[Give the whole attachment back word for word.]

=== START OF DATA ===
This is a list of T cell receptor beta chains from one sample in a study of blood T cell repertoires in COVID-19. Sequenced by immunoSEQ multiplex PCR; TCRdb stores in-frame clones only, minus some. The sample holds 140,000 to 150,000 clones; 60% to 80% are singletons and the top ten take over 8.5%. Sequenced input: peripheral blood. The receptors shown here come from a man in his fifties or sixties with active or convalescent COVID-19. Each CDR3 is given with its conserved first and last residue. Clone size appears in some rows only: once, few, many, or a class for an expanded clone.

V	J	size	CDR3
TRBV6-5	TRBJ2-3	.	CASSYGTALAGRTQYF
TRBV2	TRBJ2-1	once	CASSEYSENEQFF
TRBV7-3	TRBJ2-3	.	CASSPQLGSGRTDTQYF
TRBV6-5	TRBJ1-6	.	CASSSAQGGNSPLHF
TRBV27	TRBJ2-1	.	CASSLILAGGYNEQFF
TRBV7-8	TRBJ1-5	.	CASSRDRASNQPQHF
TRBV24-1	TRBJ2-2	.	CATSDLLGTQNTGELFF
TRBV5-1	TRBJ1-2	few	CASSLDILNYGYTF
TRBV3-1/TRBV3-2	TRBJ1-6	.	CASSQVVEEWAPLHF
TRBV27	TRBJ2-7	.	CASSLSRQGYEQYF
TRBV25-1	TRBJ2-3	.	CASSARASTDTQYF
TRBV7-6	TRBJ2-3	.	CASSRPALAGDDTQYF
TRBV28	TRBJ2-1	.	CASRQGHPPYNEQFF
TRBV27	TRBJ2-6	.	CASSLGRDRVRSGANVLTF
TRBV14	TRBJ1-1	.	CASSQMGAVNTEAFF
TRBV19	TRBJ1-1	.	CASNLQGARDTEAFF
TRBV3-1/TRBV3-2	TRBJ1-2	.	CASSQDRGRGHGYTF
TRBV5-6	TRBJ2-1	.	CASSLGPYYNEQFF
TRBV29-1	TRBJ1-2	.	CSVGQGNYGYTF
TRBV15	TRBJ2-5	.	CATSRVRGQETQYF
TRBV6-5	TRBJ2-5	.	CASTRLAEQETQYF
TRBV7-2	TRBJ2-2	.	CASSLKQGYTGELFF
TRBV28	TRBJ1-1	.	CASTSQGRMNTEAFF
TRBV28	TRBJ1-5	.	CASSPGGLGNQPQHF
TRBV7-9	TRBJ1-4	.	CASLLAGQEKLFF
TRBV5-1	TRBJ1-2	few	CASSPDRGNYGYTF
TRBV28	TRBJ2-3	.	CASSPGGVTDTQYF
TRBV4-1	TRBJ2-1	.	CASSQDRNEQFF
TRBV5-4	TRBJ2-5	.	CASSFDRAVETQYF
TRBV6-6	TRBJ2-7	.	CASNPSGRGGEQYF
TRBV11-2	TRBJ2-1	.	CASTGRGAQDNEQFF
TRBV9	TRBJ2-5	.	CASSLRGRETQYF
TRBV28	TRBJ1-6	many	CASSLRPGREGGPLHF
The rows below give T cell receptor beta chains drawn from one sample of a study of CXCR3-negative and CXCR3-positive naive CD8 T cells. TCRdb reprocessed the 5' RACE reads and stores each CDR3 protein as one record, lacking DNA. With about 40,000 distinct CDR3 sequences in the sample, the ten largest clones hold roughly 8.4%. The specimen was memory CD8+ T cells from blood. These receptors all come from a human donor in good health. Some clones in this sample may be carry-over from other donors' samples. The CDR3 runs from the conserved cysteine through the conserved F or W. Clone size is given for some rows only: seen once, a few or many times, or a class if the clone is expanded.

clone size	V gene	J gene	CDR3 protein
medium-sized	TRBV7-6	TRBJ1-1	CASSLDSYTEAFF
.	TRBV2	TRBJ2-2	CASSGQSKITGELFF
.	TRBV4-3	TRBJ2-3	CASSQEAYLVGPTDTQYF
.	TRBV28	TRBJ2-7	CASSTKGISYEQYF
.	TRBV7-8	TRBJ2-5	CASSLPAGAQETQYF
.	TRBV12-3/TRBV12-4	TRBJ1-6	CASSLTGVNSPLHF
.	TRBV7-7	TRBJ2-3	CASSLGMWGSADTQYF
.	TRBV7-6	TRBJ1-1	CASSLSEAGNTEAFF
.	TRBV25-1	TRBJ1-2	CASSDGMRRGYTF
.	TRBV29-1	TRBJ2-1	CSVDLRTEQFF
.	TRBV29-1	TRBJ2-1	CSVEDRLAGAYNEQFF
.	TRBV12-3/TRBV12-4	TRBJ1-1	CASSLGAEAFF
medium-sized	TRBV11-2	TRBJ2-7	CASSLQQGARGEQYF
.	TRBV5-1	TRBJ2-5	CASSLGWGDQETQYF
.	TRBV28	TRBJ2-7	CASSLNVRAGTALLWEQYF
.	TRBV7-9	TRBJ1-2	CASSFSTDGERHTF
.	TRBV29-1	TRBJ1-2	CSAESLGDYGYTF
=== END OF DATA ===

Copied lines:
This is a list of T cell receptor beta chains from one sample in a study of blood T cell repertoires in COVID-19. Sequenced by immunoSEQ multiplex PCR; TCRdb stores in-frame clones only, minus some. The sample holds 140,000 to 150,000 clones; 60% to 80% are singletons and the top ten take over 8.5%. Sequenced input: peripheral blood. The receptors shown here come from a man in his fifties or sixties with active or convalescent COVID-19. Each CDR3 is given with its conserved first and last residue. Clone size appears in some rows only: once, few, many, or a class for an expanded clone.

V	J	size	CDR3
TRBV6-5	TRBJ2-3	.	CASSYGTALAGRTQYF
TRBV2	TRBJ2-1	once	CASSEYSENEQFF
TRBV7-3	TRBJ2-3	.	CASSPQLGSGRTDTQYF
TRBV6-5	TRBJ1-6	.	CASSSAQGGNSPLHF
TRBV27	TRBJ2-1	.	CASSLILAGGYNEQFF
TRBV7-8	TRBJ1-5	.	CASSRDRASNQPQHF
TRBV24-1	TRBJ2-2	.	CATSDLLGTQNTGELFF
TRBV5-1	TRBJ1-2	few	CASSLDILNYGYTF
TRBV3-1/TRBV3-2	TRBJ1-6	.	CASSQVVEEWAPLHF
TRBV27	TRBJ2-7	.	CASSLSRQGYEQYF
TRBV25-1	TRBJ2-3	.	CASSARASTDTQYF
TRBV7-6	TRBJ2-3	.	CASSRPALAGDDTQYF
TRBV28	TRBJ2-1	.	CASRQGHPPYNEQFF
TRBV27	TRBJ2-6	.	CASSLGRDRVRSGANVLTF
TRBV14	TRBJ1-1	.	CASSQMGAVNTEAFF
TRBV19	TRBJ1-1	.	CASNLQGARDTEAFF
TRBV3-1/TRBV3-2	TRBJ1-2	.	CASSQDRGRGHGYTF
TRBV5-6	TRBJ2-1	.	CASSLGPYYNEQFF
TRBV29-1	TRBJ1-2	.	CSVGQGNYGYTF
TRBV15	TRBJ2-5	.	CATSRVRGQETQYF
TRBV6-5	TRBJ2-5	.	CASTRLAEQETQYF
TRBV7-2	TRBJ2-2	.	CASSLKQGYTGELFF
TRBV28	TRBJ1-1	.	CASTSQGRMNTEAFF
TRBV28	TRBJ1-5	.	CASSPGGLGNQPQHF
TRBV7-9	TRBJ1-4	.	CASLLAGQEKLFF
TRBV5-1	TRBJ1-2	few	CASSPDRGNYGYTF
TRBV28	TRBJ2-3	.	CASSPGGVTDTQYF
TRBV4-1	TRBJ2-1	.	CASSQDRNEQFF
TRBV5-4	TRBJ2-5	.	CASSFDRAVETQYF
TRBV6-6	TRBJ2-7	.	CASNPSGRGGEQYF
TRBV11-2	TRBJ2-1	.	CASTGRGAQDNEQFF
TRBV9	TRBJ2-5	.	CASSLRGRETQYF
TRBV28	TRBJ1-6	many	CASSLRPGREGGPLHF
The rows below give T cell receptor beta chains drawn from one sample of a study of CXCR3-negative and CXCR3-positive naive CD8 T cells. TCRdb reprocessed the 5' RACE reads and stores each CDR3 protein as one record, lacking DNA. With about 40,000 distinct CDR3 sequences in the sample, the ten largest clones hold roughly 8.4%. The specimen was memory CD8+ T cells from blood. These receptors all come from a human donor in good health. Some clones in this sample may be carry-over from other donors' samples. The CDR3 runs from the conserved cysteine through the conserved F or W. Clone size is given for some rows only: seen once, a few or many times, or a class if the clone is expanded.

clone size	V gene	J gene	CDR3 protein
medium-sized	TRBV7-6	TRBJ1-1	CASSLDSYTEAFF
.	TRBV2	TRBJ2-2	CASSGQSKITGELFF
.	TRBV4-3	TRBJ2-3	CASSQEAYLVGPTDTQYF
.	TRBV28	TRBJ2-7	CASSTKGISYEQYF
.	TRBV7-8	TRBJ2-5	CASSLPAGAQETQYF
.	TRBV12-3/TRBV12-4	TRBJ1-6	CASSLTGVNSPLHF
.	TRBV7-7	TRBJ2-3	CASSLGMWGSADTQYF
.	TRBV7-6	TRBJ1-1	CASSLSEAGNTEAFF
.	TRBV25-1	TRBJ1-2	CASSDGMRRGYTF
.	TRBV29-1	TRBJ2-1	CSVDLRTEQFF
.	TRBV29-1	TRBJ2-1	CSVEDRLAGAYNEQFF
.	TRBV12-3/TRBV12-4	TRBJ1-1	CASSLGAEAFF
medium-sized	TRBV11-2	TRBJ2-7	CASSLQQGARGEQYF
.	TRBV5-1	TRBJ2-5	CASSLGWGDQETQYF
.	TRBV28	TRBJ2-7	CASSLNVRAGTALLWEQYF
.	TRBV7-9	TRBJ1-2	CASSFSTDGERHTF
.	TRBV29-1	TRBJ1-2	CSAESLGDYGYTF